DJ Sara Cox and comedian Joe Lycett have called on Independent readers to back our charity appeal by organising their own DIY sleep outs to raise funds for Centrepoint’s new Young & Homeless Helpline.
She said: “Sleep outs are great. Get your friends and neighbours involved, get a casserole on, take a woolly hat and earplugs.
“We never pretend we’re experiencing homelessness, but it does make you think. You wake up and your hips are sore. And you’re so grateful to get into a hot shower and your own bed. But you’re safe.
“As a young person, sleeping rough or spending all night on a bus or in a train station, there are all sorts of predators out there.”
The Independent is raising money to help Centrepoint launch the first national advice and support helpline for people aged between 16 and 25 facing homelessness or already sleeping rough.
It will fill a void in support for the growing number of young people at risk of homelessness -Centrepoint estimates that up to one in three young people seeking help because they are homeless or about to become homeless are currently being turned away unaided by English local councils.
In November, the annual nationwide sleep out organised by End Youth Homelessness, a coalition of charities including Centrepoint, raised a record £700,000, with more than £500,000 going to the homeless helpline appeal.
Centrepoint is now going one step further and for the first time in its history suggesting communities organise their own ‘do-it-yourself’ sleep outs.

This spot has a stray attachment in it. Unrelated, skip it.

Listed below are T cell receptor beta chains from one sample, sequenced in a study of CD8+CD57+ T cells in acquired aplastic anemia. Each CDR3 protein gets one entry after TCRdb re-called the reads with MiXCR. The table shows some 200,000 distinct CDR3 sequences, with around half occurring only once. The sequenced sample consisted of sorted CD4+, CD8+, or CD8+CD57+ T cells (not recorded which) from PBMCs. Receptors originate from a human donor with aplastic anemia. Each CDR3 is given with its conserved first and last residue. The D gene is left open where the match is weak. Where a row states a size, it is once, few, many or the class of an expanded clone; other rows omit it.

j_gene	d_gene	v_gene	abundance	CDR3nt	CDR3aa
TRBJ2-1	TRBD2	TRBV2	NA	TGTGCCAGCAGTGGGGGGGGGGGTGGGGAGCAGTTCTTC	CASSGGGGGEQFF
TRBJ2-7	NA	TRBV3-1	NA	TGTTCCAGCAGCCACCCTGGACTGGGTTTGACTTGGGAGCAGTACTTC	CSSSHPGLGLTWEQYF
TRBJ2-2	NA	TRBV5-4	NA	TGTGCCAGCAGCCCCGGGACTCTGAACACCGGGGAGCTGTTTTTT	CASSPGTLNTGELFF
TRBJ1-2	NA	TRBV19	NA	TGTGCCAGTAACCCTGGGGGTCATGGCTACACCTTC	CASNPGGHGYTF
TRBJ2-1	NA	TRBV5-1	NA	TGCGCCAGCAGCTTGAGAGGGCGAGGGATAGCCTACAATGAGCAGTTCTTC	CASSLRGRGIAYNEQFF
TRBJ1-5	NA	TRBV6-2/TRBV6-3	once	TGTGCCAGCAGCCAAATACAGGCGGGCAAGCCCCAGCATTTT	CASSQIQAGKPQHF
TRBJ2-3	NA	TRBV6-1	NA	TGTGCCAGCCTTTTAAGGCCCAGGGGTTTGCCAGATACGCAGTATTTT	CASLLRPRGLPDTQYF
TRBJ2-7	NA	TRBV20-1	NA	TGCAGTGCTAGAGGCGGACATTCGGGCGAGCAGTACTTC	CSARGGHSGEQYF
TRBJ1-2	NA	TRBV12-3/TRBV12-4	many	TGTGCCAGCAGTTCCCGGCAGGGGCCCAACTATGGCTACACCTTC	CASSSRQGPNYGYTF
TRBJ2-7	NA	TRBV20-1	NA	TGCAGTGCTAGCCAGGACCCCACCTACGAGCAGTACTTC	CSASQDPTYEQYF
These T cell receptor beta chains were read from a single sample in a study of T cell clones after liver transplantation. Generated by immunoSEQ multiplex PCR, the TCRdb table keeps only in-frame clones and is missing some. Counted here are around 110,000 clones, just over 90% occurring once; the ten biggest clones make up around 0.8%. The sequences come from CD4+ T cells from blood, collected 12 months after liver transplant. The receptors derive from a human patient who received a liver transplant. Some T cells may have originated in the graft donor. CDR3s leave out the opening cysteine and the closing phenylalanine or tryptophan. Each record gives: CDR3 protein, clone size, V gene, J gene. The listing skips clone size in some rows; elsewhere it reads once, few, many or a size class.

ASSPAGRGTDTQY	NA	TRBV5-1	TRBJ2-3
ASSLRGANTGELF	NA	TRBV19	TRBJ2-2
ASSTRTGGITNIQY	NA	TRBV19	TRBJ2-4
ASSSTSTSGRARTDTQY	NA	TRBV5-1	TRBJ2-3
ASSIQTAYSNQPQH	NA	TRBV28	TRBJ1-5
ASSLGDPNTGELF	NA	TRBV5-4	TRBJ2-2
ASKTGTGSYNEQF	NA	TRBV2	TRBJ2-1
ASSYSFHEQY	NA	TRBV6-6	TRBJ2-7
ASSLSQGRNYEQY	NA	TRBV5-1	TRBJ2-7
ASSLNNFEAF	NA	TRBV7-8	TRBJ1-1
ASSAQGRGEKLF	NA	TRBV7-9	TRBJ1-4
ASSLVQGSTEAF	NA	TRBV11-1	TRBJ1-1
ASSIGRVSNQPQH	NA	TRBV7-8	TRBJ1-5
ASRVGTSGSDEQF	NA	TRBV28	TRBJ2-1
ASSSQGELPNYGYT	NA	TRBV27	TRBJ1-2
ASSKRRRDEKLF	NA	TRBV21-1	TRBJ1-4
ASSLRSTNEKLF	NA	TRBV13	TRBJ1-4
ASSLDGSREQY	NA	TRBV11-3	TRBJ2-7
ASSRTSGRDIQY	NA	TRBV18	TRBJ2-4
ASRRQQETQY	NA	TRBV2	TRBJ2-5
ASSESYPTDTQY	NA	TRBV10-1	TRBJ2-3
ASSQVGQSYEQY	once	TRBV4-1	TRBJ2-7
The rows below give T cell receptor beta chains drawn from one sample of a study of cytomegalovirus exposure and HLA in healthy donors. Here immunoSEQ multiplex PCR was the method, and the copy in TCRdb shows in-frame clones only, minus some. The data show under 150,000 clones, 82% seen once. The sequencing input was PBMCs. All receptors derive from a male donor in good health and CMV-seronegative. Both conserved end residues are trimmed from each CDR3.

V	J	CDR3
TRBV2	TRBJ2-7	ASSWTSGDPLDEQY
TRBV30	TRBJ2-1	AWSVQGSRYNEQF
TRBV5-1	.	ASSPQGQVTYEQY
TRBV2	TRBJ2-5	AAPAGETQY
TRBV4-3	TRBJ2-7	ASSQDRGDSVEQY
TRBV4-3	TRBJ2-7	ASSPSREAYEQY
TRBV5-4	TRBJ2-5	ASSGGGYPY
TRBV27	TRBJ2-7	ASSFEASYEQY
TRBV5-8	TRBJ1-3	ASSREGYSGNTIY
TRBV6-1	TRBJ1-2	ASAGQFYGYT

The charity is hoping thousands of people will take part in hundreds of DIY sleep outs in January, raising even more for funds, and helping to spread awareness of the helpline, which is due to launch in February.
Centrepoint has produced a pack to explain how to organise a sleep out, and staff are also available to help.
Groups are asked to find a safe and secure location, which could be in a back garden, office or school, for example. They are also asked to obtain sponsorship.
Lycett, who regularly performs at Centrepoint’s Laughing Point comedy nights, said: “Sleep outs are especially resonant at this time of year when it’s cold and wet and sleeping rough is so grim.
“Youth Homelessness is a scourge and it’s getting worse. By helping vulnerable young people we can ensure it doesn’t become a way of life.”
Centrepoint chief executive Seyi Obakin also urged readers to get involved.
He said: “By doing a DIY sleep out, albeit in a safe environment, you will experience for one night what it many young people suffer through every year and raise vital funds to help get young people off the streets.
“So please get your friends and colleagues together and organise a sleep out in your community, workplace or school and make a difference to the lives of our young people.”
For more information on organising sleep-out visit centrepoint.org.uk/get-involved/sleep-out/
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